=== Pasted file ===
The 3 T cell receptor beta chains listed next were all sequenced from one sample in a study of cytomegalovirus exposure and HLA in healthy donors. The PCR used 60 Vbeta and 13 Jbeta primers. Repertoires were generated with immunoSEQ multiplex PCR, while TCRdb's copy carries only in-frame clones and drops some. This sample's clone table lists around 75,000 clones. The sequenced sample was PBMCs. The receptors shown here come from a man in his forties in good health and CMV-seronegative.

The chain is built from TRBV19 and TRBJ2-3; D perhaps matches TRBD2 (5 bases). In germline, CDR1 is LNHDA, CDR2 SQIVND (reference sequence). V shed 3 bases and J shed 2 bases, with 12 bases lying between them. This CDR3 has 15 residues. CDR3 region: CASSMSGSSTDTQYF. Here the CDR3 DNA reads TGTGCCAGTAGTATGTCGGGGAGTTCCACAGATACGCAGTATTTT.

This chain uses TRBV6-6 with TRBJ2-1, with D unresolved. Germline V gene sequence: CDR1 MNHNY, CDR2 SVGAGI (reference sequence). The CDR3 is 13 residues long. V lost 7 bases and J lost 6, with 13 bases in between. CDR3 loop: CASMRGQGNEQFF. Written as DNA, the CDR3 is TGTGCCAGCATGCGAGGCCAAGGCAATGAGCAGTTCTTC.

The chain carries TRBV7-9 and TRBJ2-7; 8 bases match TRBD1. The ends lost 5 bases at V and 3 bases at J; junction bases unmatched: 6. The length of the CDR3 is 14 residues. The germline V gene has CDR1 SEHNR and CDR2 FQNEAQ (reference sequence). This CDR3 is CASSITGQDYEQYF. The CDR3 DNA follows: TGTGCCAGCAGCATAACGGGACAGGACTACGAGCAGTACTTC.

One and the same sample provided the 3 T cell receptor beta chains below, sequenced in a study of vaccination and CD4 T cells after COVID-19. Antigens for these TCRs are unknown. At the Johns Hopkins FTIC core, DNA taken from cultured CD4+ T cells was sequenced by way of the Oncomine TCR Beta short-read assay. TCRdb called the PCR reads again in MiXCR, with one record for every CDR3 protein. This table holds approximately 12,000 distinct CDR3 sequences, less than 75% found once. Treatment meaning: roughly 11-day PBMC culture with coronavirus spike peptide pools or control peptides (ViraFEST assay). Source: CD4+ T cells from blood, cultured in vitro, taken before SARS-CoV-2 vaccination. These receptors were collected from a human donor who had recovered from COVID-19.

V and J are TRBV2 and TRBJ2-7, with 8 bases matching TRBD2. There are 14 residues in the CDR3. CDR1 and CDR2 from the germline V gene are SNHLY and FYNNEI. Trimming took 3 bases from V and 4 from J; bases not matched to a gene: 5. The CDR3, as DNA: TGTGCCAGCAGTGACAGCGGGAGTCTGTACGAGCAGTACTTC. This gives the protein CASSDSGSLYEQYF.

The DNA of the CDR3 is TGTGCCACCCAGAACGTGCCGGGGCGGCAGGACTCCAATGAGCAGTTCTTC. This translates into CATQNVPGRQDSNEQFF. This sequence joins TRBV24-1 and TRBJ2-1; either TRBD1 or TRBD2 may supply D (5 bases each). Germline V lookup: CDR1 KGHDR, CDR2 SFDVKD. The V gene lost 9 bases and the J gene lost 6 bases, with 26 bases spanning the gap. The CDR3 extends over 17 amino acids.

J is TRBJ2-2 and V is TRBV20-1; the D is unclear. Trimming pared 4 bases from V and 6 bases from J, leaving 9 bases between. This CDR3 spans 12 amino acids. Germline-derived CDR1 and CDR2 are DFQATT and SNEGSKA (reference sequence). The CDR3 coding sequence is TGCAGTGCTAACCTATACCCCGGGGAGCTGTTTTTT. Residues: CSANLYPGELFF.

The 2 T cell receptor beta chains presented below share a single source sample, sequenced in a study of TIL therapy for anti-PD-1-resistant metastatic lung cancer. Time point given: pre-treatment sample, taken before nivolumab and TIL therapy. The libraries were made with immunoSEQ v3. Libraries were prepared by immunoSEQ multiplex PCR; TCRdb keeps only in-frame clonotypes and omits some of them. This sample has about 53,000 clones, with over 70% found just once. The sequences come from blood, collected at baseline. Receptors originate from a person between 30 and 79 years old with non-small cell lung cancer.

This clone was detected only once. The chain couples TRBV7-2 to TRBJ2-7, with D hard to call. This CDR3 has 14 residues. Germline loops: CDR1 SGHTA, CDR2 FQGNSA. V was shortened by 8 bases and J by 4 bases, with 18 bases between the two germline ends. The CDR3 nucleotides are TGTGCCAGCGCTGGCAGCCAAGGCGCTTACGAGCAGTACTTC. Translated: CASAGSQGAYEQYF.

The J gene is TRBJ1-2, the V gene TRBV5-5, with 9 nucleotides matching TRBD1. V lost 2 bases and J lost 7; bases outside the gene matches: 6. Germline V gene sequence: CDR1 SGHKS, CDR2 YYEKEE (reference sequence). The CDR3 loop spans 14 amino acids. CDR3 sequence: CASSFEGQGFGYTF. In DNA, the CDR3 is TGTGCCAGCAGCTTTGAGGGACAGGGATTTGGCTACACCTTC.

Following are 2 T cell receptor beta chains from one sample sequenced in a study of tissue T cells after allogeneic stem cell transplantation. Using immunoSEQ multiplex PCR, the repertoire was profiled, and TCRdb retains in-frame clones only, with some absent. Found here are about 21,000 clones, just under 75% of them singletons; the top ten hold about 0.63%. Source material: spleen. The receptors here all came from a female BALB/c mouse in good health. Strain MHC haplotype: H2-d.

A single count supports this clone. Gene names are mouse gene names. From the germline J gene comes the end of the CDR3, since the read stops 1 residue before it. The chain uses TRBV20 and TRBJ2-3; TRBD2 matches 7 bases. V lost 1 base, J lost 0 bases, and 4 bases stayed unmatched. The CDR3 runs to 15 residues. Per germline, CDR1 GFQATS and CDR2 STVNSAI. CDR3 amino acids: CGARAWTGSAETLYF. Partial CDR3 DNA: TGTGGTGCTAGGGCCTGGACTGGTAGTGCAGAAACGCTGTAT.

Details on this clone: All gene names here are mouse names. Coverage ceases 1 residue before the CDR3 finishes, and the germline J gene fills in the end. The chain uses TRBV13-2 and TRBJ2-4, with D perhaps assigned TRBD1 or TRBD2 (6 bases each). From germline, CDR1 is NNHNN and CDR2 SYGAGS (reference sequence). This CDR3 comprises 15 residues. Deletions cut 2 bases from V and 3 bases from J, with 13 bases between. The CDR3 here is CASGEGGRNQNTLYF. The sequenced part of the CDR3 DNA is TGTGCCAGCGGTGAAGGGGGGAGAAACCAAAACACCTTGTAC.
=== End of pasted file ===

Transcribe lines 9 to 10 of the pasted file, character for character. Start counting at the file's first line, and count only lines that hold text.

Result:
The 2 T cell receptor beta chains presented below share a single source sample, sequenced in a study of TIL therapy for anti-PD-1-resistant metastatic lung cancer. Time point given: pre-treatment sample, taken before nivolumab and TIL therapy. The libraries were made with immunoSEQ v3. Libraries were prepared by immunoSEQ multiplex PCR; TCRdb keeps only in-frame clonotypes and omits some of them. This sample has about 53,000 clones, with over 70% found just once. The sequences come from blood, collected at baseline. Receptors originate from a person between 30 and 79 years old with non-small cell lung cancer.

This clone was detected only once. The chain couples TRBV7-2 to TRBJ2-7, with D hard to call. This CDR3 has 14 residues. Germline loops: CDR1 SGHTA, CDR2 FQGNSA. V was shortened by 8 bases and J by 4 bases, with 18 bases between the two germline ends. The CDR3 nucleotides are TGTGCCAGCGCTGGCAGCCAAGGCGCTTACGAGCAGTACTTC. Translated: CASAGSQGAYEQYF.